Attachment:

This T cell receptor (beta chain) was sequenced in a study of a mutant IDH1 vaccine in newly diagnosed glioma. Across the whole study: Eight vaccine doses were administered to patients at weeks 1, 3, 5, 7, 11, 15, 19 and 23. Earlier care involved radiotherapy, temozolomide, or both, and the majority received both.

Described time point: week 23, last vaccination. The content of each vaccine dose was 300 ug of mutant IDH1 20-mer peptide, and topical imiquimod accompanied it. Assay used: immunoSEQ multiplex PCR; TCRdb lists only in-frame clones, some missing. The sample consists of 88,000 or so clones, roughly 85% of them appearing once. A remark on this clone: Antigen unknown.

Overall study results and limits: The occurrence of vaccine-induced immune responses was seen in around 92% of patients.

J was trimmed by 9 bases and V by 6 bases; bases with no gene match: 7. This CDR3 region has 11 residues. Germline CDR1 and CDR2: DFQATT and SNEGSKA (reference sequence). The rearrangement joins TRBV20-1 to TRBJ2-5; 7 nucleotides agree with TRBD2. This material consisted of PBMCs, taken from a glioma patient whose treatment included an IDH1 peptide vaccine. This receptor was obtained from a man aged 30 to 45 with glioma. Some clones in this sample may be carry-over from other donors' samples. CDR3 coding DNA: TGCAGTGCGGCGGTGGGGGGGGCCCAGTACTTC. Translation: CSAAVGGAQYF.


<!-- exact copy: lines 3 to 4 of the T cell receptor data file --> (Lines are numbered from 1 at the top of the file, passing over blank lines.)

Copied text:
Overall study results and limits: The occurrence of vaccine-induced immune responses was seen in around 92% of patients.

J was trimmed by 9 bases and V by 6 bases; bases with no gene match: 7. This CDR3 region has 11 residues. Germline CDR1 and CDR2: DFQATT and SNEGSKA (reference sequence). The rearrangement joins TRBV20-1 to TRBJ2-5; 7 nucleotides agree with TRBD2. This material consisted of PBMCs, taken from a glioma patient whose treatment included an IDH1 peptide vaccine. This receptor was obtained from a man aged 30 to 45 with glioma. Some clones in this sample may be carry-over from other donors' samples. CDR3 coding DNA: TGCAGTGCGGCGGTGGGGGGGGCCCAGTACTTC. Translation: CSAAVGGAQYF.